Flying business class

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Chris Blattman has a question for staff at the World Bank and UN:

I seldom fly business myself, even on Bank and UN consultancies, mostly to conserve my project funds for research assistants and survey expenses. My incentives are just right: money I spend on me comes out of money I'd spend making my research projects just a little better. Not so the rest of the agency?

I also hold back from business for another reason: $6000 for a single ticket? When the purpose of your trip is to contribute (however little) to ending poverty, something about that price tag just doesn't seem right.

The Bankers and UNers have a good response: I'm only there for a week, and I'm much more productive if I can sleep on the plane.

To which I reply: your productivity for a 0.5% of your time is worth 4% of your annual salary?

In some cases, I might add: what development assistance exactly is achieved in a week?

In an age of diminishing aid and global belt-tightening, now seems an opportune time to change this little practice. Mr. Zoellick? Mr. Ki-Moon?

And commenter Jamus pits the economist's viewpoint versus the moralist's:

The most economically consistent way to rationalize the idea of flying business, at least for me, boils down to the marginal contribution of flying business to productivity. *If* flying business---and all the psychological and physiological advantages that come with it---means a significantly higher marginal product (relative to the marginal cost), then it should be done. This is how I view business expenses that seem inane, costly, unnecessary, and potentially wasteful (such as advertising and premium office rental and color photocopiers). The only reason to *not* follow such a rule, then, is if you feel that nonprofits/charities/public offices should not be subject to normal economic rationalization, perhaps due to a moral obligation. But that is a whole different argument altogether, and besides it is not entirely clear that nonprofits should always try to squeeze the buck. Cost minimization need not immediately imply profit maximization, if marginal product is endogenous to expenditure.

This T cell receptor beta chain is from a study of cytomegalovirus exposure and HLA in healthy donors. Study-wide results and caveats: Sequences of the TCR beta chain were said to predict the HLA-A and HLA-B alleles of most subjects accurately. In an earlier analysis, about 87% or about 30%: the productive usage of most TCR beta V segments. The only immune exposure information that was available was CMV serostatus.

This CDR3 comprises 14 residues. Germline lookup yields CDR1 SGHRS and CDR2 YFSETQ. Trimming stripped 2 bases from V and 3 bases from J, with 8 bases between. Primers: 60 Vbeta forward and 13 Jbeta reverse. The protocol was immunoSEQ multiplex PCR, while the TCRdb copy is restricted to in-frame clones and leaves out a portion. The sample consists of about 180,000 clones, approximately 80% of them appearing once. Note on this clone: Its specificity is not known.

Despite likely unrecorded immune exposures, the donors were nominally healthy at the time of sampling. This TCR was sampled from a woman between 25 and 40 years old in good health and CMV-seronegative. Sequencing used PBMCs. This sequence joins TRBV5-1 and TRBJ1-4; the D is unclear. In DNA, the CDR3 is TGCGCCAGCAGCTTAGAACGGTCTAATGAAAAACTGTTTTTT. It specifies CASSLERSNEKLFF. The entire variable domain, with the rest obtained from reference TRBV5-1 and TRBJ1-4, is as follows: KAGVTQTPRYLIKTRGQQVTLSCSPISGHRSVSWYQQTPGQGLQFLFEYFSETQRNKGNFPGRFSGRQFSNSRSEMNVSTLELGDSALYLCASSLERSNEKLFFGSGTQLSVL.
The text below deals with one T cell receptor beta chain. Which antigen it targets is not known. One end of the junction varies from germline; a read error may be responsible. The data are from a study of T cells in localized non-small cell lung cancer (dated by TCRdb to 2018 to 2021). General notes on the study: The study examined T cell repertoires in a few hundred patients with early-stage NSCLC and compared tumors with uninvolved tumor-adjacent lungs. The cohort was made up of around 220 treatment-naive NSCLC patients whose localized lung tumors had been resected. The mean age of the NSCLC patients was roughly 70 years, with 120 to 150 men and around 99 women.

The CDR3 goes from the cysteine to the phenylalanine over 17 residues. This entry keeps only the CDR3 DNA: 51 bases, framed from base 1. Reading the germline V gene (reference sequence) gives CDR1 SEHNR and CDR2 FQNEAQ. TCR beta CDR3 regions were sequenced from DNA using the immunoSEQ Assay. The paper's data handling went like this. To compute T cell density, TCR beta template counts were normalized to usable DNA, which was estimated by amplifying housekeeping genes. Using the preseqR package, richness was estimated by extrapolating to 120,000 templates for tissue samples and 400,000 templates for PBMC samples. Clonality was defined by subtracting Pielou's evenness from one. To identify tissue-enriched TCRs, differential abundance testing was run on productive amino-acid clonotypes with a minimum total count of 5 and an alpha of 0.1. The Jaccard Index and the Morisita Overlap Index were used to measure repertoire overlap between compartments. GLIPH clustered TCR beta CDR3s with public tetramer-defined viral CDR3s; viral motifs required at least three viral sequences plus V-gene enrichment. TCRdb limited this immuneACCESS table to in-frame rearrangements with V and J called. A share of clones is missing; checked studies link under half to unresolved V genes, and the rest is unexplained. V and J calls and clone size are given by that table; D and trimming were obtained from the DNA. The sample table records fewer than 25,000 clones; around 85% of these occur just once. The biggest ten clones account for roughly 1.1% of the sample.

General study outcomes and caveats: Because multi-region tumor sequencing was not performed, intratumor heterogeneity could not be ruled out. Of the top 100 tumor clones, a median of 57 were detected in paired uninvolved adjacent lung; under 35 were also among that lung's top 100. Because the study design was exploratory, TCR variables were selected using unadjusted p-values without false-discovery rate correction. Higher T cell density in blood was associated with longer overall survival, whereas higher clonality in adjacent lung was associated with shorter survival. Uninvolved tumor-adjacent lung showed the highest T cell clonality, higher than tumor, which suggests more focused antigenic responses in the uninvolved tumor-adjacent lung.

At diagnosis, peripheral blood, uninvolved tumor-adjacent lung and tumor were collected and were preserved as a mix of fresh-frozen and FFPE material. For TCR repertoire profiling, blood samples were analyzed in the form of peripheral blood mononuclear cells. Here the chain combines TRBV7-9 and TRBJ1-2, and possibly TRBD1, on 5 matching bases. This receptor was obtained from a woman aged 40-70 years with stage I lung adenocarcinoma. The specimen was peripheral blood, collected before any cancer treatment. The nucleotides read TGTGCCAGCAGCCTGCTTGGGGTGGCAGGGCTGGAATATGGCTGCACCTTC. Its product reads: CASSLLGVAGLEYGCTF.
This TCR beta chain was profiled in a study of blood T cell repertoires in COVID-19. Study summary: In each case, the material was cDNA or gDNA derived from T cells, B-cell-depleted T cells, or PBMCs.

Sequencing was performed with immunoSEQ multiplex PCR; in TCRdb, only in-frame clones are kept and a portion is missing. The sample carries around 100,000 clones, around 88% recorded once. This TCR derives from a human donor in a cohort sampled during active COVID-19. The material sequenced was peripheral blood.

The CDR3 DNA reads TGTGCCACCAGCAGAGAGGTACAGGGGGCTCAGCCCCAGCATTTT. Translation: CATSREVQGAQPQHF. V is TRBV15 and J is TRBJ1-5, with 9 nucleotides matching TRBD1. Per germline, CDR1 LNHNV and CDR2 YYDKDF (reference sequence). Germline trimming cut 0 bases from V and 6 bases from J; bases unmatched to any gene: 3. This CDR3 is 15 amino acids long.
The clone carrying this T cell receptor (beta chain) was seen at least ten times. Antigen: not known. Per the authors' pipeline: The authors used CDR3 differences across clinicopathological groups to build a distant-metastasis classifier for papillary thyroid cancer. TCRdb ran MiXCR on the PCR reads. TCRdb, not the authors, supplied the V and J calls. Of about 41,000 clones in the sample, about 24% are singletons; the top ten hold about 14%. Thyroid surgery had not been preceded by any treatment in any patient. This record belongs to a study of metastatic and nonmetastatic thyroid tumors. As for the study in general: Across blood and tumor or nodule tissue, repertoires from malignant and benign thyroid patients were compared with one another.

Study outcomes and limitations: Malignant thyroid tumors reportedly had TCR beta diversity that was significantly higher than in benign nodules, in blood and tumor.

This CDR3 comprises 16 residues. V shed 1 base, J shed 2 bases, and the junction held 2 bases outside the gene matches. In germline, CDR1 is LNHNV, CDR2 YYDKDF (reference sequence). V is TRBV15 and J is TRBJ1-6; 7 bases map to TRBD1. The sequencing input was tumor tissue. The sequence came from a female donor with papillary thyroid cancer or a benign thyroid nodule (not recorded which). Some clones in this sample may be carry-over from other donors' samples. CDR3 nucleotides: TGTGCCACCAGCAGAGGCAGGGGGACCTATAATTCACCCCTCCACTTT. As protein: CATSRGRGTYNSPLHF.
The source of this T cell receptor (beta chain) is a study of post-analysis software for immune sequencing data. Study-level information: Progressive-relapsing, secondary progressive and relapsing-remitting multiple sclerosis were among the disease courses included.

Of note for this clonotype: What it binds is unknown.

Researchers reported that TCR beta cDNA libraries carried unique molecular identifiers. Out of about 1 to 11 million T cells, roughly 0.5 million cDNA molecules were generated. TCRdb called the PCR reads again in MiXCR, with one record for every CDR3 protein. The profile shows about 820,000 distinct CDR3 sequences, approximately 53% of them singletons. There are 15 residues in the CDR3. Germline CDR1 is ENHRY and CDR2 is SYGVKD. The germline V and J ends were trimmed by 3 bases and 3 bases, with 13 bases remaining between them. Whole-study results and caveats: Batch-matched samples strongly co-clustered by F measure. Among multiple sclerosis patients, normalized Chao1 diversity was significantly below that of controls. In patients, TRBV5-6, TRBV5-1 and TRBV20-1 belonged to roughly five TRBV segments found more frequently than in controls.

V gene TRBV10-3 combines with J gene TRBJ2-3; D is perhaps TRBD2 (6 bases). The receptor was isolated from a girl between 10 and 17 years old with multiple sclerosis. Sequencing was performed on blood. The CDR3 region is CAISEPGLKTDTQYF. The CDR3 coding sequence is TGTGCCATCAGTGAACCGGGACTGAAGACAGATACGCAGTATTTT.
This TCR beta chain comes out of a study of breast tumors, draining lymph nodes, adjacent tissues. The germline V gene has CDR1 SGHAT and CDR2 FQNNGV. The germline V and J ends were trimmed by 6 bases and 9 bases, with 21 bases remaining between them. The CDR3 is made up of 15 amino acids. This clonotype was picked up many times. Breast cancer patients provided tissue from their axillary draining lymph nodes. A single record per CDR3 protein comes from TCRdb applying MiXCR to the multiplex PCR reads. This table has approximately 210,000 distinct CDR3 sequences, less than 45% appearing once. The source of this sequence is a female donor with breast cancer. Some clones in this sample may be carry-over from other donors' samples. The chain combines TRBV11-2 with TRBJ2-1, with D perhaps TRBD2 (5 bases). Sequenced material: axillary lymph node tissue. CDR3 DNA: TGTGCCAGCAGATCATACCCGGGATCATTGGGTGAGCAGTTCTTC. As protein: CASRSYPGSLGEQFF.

All said, I fly economy mainly because of this moral imperative, not for any of the other reasons. But like all moral decisions, I believe that it should be one that is personal and non-coercive.

One issue that seems to be missing in the debate is that the value of a business class ticket in terms of increased productivity will vary greatly person to person. If I get less than six hours of sleep in a night, I am worthless. (Incidentally, I have only flown once for the World Bank on work, and it was economy class.) However, I know colleagues who can fall asleep no problem in economy class and who can function just fine on four hours of sleep. Perhaps there should be some kind of incentive for staff of development agencies to fly economy, and then they can choose between two options? Of course, Chris points out that there already is a bit of a tradeoff: "the hot humanitarian workers fly coach."


Ryan Hahn

Operations Officer

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